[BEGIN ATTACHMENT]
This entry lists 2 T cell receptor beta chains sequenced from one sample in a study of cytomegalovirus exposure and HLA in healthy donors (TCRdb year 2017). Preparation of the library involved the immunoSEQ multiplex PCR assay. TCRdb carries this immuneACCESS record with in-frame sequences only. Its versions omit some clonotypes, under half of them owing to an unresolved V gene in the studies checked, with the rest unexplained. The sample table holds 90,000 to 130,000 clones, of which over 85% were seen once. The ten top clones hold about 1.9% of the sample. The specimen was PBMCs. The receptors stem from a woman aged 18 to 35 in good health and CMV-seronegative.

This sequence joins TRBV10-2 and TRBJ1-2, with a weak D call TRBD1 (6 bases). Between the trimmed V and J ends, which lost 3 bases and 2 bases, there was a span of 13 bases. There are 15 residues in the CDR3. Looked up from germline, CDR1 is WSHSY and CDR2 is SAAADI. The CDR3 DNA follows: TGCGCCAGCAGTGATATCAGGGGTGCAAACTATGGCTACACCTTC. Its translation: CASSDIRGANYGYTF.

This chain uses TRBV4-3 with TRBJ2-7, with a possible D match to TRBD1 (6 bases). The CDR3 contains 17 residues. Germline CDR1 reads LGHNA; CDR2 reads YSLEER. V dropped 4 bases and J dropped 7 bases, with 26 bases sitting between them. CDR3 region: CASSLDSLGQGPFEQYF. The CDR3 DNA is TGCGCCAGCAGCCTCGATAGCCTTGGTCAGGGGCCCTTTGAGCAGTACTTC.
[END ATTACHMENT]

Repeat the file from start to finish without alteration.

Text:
This entry lists 2 T cell receptor beta chains sequenced from one sample in a study of cytomegalovirus exposure and HLA in healthy donors (TCRdb year 2017). Preparation of the library involved the immunoSEQ multiplex PCR assay. TCRdb carries this immuneACCESS record with in-frame sequences only. Its versions omit some clonotypes, under half of them owing to an unresolved V gene in the studies checked, with the rest unexplained. The sample table holds 90,000 to 130,000 clones, of which over 85% were seen once. The ten top clones hold about 1.9% of the sample. The specimen was PBMCs. The receptors stem from a woman aged 18 to 35 in good health and CMV-seronegative.

This sequence joins TRBV10-2 and TRBJ1-2, with a weak D call TRBD1 (6 bases). Between the trimmed V and J ends, which lost 3 bases and 2 bases, there was a span of 13 bases. There are 15 residues in the CDR3. Looked up from germline, CDR1 is WSHSY and CDR2 is SAAADI. The CDR3 DNA follows: TGCGCCAGCAGTGATATCAGGGGTGCAAACTATGGCTACACCTTC. Its translation: CASSDIRGANYGYTF.

This chain uses TRBV4-3 with TRBJ2-7, with a possible D match to TRBD1 (6 bases). The CDR3 contains 17 residues. Germline CDR1 reads LGHNA; CDR2 reads YSLEER. V dropped 4 bases and J dropped 7 bases, with 26 bases sitting between them. CDR3 region: CASSLDSLGQGPFEQYF. The CDR3 DNA is TGCGCCAGCAGCCTCGATAGCCTTGGTCAGGGGCCCTTTGAGCAGTACTTC.